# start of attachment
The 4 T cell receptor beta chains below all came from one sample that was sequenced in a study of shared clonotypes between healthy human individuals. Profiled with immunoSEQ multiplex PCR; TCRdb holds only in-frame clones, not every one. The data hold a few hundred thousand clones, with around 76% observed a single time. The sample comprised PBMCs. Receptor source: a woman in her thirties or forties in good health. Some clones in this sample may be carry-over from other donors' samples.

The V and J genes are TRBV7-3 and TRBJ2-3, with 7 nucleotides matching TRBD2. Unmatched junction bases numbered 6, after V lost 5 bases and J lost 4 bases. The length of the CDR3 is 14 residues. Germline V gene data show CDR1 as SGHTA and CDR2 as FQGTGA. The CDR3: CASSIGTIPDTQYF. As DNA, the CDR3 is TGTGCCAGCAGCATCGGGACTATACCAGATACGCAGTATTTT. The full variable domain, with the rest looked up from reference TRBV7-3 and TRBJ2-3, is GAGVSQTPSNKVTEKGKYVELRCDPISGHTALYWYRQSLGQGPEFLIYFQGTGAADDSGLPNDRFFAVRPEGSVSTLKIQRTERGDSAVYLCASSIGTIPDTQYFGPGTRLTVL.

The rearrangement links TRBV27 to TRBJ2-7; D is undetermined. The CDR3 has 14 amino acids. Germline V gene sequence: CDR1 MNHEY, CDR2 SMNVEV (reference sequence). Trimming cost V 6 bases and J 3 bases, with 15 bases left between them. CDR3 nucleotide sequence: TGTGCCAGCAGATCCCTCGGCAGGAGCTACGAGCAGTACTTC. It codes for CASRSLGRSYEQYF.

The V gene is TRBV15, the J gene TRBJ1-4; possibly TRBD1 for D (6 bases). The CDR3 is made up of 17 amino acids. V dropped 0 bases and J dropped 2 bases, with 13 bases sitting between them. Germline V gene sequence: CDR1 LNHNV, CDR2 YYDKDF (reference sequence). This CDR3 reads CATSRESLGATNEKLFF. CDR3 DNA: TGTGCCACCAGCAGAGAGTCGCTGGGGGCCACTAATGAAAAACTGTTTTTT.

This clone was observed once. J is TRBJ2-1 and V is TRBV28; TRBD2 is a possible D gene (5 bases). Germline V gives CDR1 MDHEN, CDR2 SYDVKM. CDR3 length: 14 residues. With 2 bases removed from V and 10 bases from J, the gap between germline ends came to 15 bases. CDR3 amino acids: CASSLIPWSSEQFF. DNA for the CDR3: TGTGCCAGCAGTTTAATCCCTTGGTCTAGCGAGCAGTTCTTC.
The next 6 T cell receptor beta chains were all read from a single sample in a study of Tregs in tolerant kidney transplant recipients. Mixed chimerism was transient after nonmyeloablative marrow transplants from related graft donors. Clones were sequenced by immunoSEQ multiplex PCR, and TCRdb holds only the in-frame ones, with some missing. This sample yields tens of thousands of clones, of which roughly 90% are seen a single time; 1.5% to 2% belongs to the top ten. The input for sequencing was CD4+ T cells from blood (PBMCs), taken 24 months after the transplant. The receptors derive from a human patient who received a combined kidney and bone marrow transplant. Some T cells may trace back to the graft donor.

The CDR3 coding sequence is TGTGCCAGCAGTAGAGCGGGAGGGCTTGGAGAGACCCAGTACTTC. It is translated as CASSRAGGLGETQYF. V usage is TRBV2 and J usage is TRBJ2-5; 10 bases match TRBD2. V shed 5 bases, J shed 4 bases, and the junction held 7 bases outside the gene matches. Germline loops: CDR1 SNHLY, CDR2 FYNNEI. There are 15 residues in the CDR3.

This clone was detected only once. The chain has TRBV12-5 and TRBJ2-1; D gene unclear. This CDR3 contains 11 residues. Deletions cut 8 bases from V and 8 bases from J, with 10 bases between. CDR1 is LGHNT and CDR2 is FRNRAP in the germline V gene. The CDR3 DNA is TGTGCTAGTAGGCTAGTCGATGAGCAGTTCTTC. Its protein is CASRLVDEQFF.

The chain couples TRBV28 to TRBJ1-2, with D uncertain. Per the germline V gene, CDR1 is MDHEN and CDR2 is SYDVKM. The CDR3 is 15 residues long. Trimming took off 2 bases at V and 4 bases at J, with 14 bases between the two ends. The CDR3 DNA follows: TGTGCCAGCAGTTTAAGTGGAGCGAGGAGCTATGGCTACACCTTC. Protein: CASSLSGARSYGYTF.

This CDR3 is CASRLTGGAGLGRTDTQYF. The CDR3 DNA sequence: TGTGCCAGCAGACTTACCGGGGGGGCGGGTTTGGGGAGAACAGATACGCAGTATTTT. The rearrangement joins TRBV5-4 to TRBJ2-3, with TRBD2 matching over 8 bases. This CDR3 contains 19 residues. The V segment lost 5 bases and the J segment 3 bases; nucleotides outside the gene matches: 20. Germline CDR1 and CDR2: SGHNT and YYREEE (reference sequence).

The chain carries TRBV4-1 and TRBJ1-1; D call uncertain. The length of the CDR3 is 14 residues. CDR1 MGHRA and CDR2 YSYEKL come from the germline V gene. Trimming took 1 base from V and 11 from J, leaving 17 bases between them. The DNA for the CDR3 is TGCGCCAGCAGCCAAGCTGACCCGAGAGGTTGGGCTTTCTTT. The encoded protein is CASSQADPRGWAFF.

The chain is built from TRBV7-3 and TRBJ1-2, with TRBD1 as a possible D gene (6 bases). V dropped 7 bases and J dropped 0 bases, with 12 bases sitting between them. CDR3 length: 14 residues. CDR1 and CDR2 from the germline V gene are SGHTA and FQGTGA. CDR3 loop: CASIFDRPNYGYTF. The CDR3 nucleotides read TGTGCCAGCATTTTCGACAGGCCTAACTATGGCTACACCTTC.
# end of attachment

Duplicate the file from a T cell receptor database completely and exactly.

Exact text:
The 4 T cell receptor beta chains below all came from one sample that was sequenced in a study of shared clonotypes between healthy human individuals. Profiled with immunoSEQ multiplex PCR; TCRdb holds only in-frame clones, not every one. The data hold a few hundred thousand clones, with around 76% observed a single time. The sample comprised PBMCs. Receptor source: a woman in her thirties or forties in good health. Some clones in this sample may be carry-over from other donors' samples.

The V and J genes are TRBV7-3 and TRBJ2-3, with 7 nucleotides matching TRBD2. Unmatched junction bases numbered 6, after V lost 5 bases and J lost 4 bases. The length of the CDR3 is 14 residues. Germline V gene data show CDR1 as SGHTA and CDR2 as FQGTGA. The CDR3: CASSIGTIPDTQYF. As DNA, the CDR3 is TGTGCCAGCAGCATCGGGACTATACCAGATACGCAGTATTTT. The full variable domain, with the rest looked up from reference TRBV7-3 and TRBJ2-3, is GAGVSQTPSNKVTEKGKYVELRCDPISGHTALYWYRQSLGQGPEFLIYFQGTGAADDSGLPNDRFFAVRPEGSVSTLKIQRTERGDSAVYLCASSIGTIPDTQYFGPGTRLTVL.

The rearrangement links TRBV27 to TRBJ2-7; D is undetermined. The CDR3 has 14 amino acids. Germline V gene sequence: CDR1 MNHEY, CDR2 SMNVEV (reference sequence). Trimming cost V 6 bases and J 3 bases, with 15 bases left between them. CDR3 nucleotide sequence: TGTGCCAGCAGATCCCTCGGCAGGAGCTACGAGCAGTACTTC. It codes for CASRSLGRSYEQYF.

The V gene is TRBV15, the J gene TRBJ1-4; possibly TRBD1 for D (6 bases). The CDR3 is made up of 17 amino acids. V dropped 0 bases and J dropped 2 bases, with 13 bases sitting between them. Germline V gene sequence: CDR1 LNHNV, CDR2 YYDKDF (reference sequence). This CDR3 reads CATSRESLGATNEKLFF. CDR3 DNA: TGTGCCACCAGCAGAGAGTCGCTGGGGGCCACTAATGAAAAACTGTTTTTT.

This clone was observed once. J is TRBJ2-1 and V is TRBV28; TRBD2 is a possible D gene (5 bases). Germline V gives CDR1 MDHEN, CDR2 SYDVKM. CDR3 length: 14 residues. With 2 bases removed from V and 10 bases from J, the gap between germline ends came to 15 bases. CDR3 amino acids: CASSLIPWSSEQFF. DNA for the CDR3: TGTGCCAGCAGTTTAATCCCTTGGTCTAGCGAGCAGTTCTTC.
The next 6 T cell receptor beta chains were all read from a single sample in a study of Tregs in tolerant kidney transplant recipients. Mixed chimerism was transient after nonmyeloablative marrow transplants from related graft donors. Clones were sequenced by immunoSEQ multiplex PCR, and TCRdb holds only the in-frame ones, with some missing. This sample yields tens of thousands of clones, of which roughly 90% are seen a single time; 1.5% to 2% belongs to the top ten. The input for sequencing was CD4+ T cells from blood (PBMCs), taken 24 months after the transplant. The receptors derive from a human patient who received a combined kidney and bone marrow transplant. Some T cells may trace back to the graft donor.

The CDR3 coding sequence is TGTGCCAGCAGTAGAGCGGGAGGGCTTGGAGAGACCCAGTACTTC. It is translated as CASSRAGGLGETQYF. V usage is TRBV2 and J usage is TRBJ2-5; 10 bases match TRBD2. V shed 5 bases, J shed 4 bases, and the junction held 7 bases outside the gene matches. Germline loops: CDR1 SNHLY, CDR2 FYNNEI. There are 15 residues in the CDR3.

This clone was detected only once. The chain has TRBV12-5 and TRBJ2-1; D gene unclear. This CDR3 contains 11 residues. Deletions cut 8 bases from V and 8 bases from J, with 10 bases between. CDR1 is LGHNT and CDR2 is FRNRAP in the germline V gene. The CDR3 DNA is TGTGCTAGTAGGCTAGTCGATGAGCAGTTCTTC. Its protein is CASRLVDEQFF.

The chain couples TRBV28 to TRBJ1-2, with D uncertain. Per the germline V gene, CDR1 is MDHEN and CDR2 is SYDVKM. The CDR3 is 15 residues long. Trimming took off 2 bases at V and 4 bases at J, with 14 bases between the two ends. The CDR3 DNA follows: TGTGCCAGCAGTTTAAGTGGAGCGAGGAGCTATGGCTACACCTTC. Protein: CASSLSGARSYGYTF.

This CDR3 is CASRLTGGAGLGRTDTQYF. The CDR3 DNA sequence: TGTGCCAGCAGACTTACCGGGGGGGCGGGTTTGGGGAGAACAGATACGCAGTATTTT. The rearrangement joins TRBV5-4 to TRBJ2-3, with TRBD2 matching over 8 bases. This CDR3 contains 19 residues. The V segment lost 5 bases and the J segment 3 bases; nucleotides outside the gene matches: 20. Germline CDR1 and CDR2: SGHNT and YYREEE (reference sequence).

The chain carries TRBV4-1 and TRBJ1-1; D call uncertain. The length of the CDR3 is 14 residues. CDR1 MGHRA and CDR2 YSYEKL come from the germline V gene. Trimming took 1 base from V and 11 from J, leaving 17 bases between them. The DNA for the CDR3 is TGCGCCAGCAGCCAAGCTGACCCGAGAGGTTGGGCTTTCTTT. The encoded protein is CASSQADPRGWAFF.

The chain is built from TRBV7-3 and TRBJ1-2, with TRBD1 as a possible D gene (6 bases). V dropped 7 bases and J dropped 0 bases, with 12 bases sitting between them. CDR3 length: 14 residues. CDR1 and CDR2 from the germline V gene are SGHTA and FQGTGA. CDR3 loop: CASIFDRPNYGYTF. The CDR3 nucleotides read TGTGCCAGCATTTTCGACAGGCCTAACTATGGCTACACCTTC.